Sunday, January 29, 2012

Cuddly Baby Toy made by me!

I finished the toy I was planning to make for my cousin's month-old son. I just need to run it through the washing machine and make sure it'll come out of the washer okay.  He is just a month old (well, seven weeks, if you want to get specific) so he can't really play with it just yet so there is no huge rush to get it to him.  I can be patient.  For a little while longer.

I found the tutorial here. I did a Google Image search for 'baby toy tutorial' or something like that and saw this and just loved it.  When I read how to make it I knew that I was totally capable.  It is very simple, but looks great.  Right up my alley!!  I did underestimate how long it would take me though.  I think it took about five times longer than I expected.  My thirteen year old wants me to make her one because it is so nifty!

I got my 12 little stuffed pieces made.  This is the back of the pieces.

Here is the front.  I wanted different textures for him to experience.  The backs of the pieces are a very soft grey fleece.  I've got a red velvety section, a soft fuzzy white section,  a plain cotton green section and a courdoroy-ish blue section.  I have a lot of pink and purple 'girly' fabrics in my cupboard so coming up with these more manly pieces was a challenge in itself!

Sewing the sections together was a breeze.

Sewing the whole thing together was pretty easy too.  The whole thing was a little time consuming, but not difficult at all.  I may make my teenager one after all.....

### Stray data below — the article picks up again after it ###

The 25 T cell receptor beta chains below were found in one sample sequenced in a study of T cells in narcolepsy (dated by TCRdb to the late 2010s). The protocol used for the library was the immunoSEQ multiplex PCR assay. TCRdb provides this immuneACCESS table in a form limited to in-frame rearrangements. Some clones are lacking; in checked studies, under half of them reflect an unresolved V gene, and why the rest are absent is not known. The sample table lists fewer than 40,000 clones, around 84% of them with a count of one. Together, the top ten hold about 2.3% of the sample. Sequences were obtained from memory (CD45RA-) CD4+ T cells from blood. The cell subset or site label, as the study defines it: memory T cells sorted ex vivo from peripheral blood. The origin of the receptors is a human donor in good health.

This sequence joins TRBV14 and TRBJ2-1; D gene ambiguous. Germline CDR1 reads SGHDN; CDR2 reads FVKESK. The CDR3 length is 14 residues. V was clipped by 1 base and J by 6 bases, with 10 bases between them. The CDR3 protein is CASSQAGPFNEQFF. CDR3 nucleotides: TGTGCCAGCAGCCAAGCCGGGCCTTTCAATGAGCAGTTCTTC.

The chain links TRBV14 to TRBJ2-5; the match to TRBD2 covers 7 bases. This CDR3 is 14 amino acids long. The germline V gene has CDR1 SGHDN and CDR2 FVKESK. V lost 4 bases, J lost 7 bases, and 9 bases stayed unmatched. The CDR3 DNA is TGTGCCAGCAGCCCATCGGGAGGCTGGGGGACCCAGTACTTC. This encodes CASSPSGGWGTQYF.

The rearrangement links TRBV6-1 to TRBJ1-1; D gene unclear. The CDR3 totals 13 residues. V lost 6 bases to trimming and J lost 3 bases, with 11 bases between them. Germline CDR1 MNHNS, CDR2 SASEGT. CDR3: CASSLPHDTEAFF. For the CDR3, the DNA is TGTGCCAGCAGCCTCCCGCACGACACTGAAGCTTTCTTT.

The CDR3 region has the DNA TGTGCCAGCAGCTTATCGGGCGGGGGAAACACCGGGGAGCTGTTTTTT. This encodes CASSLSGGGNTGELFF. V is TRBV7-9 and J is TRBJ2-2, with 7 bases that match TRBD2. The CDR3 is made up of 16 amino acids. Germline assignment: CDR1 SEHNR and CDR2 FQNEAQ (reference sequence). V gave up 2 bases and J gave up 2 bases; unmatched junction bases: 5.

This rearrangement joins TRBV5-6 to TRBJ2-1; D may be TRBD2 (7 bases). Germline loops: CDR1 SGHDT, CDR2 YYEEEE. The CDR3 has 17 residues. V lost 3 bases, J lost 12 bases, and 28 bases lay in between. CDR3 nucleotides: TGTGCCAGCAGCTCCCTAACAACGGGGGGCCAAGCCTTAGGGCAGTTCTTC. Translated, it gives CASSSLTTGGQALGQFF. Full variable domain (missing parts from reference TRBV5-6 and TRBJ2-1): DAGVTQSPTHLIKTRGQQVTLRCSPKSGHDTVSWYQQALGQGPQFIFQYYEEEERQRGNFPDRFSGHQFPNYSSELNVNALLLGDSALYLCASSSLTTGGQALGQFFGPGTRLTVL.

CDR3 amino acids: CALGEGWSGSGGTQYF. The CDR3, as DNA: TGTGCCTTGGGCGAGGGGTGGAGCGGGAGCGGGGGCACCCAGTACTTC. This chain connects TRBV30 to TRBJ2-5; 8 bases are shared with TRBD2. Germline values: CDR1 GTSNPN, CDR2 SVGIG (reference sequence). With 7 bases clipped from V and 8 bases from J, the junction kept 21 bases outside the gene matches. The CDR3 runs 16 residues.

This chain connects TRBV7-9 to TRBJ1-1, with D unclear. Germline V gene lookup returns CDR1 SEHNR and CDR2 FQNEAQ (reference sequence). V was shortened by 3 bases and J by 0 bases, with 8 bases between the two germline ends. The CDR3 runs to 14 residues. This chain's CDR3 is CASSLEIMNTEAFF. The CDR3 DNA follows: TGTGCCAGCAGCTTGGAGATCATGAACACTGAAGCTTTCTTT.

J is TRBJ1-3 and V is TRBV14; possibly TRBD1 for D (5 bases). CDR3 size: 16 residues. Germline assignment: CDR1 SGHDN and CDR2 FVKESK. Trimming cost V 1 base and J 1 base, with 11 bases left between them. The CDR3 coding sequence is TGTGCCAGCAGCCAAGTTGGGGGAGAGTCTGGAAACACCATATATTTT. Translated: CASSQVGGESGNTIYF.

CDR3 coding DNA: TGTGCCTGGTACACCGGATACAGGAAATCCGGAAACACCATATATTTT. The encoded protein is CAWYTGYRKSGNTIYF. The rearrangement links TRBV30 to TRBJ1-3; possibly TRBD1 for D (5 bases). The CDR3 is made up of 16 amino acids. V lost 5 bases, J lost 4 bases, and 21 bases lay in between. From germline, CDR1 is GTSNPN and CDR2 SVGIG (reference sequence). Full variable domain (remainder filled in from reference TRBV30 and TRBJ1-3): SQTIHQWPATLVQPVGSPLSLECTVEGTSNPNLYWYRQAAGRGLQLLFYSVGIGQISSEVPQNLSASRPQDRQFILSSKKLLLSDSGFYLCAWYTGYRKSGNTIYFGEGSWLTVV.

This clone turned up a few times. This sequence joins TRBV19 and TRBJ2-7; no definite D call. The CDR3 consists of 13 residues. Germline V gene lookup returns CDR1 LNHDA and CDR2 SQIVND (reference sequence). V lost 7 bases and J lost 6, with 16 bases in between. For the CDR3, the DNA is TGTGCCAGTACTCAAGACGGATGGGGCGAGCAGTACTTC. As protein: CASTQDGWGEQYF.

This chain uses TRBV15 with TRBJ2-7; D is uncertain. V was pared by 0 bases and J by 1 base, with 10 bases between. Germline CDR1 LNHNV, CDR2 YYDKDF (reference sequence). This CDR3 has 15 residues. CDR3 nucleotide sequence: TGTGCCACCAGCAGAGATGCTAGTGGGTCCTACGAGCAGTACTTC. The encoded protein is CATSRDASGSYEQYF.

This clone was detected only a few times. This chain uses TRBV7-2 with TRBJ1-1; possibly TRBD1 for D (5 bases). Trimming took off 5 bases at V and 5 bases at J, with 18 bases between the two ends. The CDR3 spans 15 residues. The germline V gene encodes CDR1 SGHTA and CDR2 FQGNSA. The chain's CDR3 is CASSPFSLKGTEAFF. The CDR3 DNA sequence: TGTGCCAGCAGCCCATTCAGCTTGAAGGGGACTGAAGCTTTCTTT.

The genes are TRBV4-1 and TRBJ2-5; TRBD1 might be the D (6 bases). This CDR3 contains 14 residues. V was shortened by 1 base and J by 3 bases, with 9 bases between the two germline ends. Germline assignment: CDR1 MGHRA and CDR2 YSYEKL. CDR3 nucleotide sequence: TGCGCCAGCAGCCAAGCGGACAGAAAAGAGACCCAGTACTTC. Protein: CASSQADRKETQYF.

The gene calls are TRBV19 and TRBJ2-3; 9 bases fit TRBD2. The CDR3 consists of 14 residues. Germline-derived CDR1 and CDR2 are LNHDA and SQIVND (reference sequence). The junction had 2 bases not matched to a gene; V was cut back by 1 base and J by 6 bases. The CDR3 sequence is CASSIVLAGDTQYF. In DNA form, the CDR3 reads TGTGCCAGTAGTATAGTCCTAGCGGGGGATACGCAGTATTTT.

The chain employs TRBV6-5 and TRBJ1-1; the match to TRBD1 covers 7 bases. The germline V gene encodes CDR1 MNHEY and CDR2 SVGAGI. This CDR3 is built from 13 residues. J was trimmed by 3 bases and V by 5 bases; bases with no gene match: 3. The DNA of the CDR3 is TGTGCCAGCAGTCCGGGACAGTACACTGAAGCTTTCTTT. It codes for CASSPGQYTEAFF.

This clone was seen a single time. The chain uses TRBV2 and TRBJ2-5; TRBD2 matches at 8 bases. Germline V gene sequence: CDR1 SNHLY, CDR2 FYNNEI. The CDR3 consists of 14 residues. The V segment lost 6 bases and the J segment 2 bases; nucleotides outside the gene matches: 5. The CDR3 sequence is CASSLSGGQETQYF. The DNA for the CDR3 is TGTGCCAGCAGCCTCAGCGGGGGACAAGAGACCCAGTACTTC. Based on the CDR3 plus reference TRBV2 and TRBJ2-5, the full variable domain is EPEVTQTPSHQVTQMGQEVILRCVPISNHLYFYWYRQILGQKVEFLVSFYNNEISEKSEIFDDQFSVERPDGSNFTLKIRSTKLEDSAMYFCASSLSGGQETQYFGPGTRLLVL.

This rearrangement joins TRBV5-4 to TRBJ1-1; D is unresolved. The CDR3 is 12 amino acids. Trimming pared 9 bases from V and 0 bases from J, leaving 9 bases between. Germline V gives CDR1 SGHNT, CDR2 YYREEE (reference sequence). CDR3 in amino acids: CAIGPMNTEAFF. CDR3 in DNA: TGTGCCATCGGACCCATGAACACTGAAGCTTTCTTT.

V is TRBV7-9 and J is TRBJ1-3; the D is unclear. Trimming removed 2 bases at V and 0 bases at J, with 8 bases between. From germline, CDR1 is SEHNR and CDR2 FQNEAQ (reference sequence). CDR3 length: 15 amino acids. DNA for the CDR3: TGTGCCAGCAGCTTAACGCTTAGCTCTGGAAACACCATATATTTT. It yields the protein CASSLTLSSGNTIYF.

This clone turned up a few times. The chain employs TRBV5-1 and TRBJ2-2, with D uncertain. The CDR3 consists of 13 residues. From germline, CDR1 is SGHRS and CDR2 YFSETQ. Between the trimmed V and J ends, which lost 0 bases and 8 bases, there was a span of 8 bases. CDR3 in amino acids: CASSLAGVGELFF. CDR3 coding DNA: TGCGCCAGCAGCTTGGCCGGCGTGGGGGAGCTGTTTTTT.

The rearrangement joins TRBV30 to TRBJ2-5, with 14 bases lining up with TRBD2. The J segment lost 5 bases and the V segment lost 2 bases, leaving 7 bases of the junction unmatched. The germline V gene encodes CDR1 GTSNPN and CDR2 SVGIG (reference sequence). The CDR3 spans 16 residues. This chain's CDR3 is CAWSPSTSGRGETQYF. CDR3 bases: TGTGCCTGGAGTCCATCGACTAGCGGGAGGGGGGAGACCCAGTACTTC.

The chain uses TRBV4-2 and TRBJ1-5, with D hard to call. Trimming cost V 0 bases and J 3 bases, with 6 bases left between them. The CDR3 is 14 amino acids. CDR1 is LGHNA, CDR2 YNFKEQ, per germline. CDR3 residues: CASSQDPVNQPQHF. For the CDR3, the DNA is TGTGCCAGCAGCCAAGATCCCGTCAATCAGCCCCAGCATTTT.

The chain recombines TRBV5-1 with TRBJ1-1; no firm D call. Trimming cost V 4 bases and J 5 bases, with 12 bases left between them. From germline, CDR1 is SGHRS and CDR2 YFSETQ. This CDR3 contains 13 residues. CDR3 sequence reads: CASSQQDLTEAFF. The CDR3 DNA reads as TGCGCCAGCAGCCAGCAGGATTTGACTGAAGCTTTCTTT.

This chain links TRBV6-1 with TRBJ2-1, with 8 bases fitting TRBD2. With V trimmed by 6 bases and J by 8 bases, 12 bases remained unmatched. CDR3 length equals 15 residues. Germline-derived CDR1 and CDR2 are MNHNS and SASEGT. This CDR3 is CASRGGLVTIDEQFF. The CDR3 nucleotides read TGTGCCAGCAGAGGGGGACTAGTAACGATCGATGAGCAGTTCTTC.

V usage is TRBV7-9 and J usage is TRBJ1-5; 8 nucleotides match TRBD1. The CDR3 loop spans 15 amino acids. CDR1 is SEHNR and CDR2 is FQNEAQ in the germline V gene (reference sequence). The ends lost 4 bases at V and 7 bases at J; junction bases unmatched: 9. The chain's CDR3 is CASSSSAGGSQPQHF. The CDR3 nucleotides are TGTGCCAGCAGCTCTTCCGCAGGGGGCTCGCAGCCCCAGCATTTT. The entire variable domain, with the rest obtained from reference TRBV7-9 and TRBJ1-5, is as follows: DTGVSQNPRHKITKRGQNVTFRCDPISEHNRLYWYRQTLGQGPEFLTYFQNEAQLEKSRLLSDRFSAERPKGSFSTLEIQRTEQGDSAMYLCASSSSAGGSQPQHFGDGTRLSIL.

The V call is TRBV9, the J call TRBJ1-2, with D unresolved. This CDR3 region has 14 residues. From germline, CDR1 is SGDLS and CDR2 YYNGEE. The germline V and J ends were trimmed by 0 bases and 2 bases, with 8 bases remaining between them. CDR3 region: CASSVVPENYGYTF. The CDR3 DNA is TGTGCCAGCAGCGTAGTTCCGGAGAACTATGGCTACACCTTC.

Click on the link and make one for yourself or a baby in your life! Pin It

Sunday, January 15, 2012

Chain Chomp plush

I love video games.  Back in October, I followed a tutorial here and made a very cute Boo plush.
See?  I told you!  Cute, right?

I have wanted a Chain Chomp ever since.

I have never made a pattern of my own before and had no idea where to start, so I just used what I already had.  The Boo pattern.  I was pretty sure that if I used her pieces, but cut four of the plain ones instead of two (because Chain Chomps don't have tails) I would end up with a ball shape. 
So that is what I tried.  I cut four out of black (yes, it really is black) felt.

Sewed two together along one side, then the other two together along one side, then sewed the two half-circles I just made together.  Leaving a gap for turning of course.  I know felt does not fray and doesn't need to be cut with pinking shears, but they are new and I wanted to use them!

Here is my method for remembering to leave a gap for turning.  I hope I am not the only person who has happily sewed a piece completely closed before...
My trick is to put a whole bunch of pins in the area tha I am leaving opened.  It is a good visual reminder because you just can't miss all those pins and continue to sew your piece shut.

Then I turned it, stuffed it and sewed it shut.  After that I ran the lint brush over it to clean all the stuffing scraps off of it.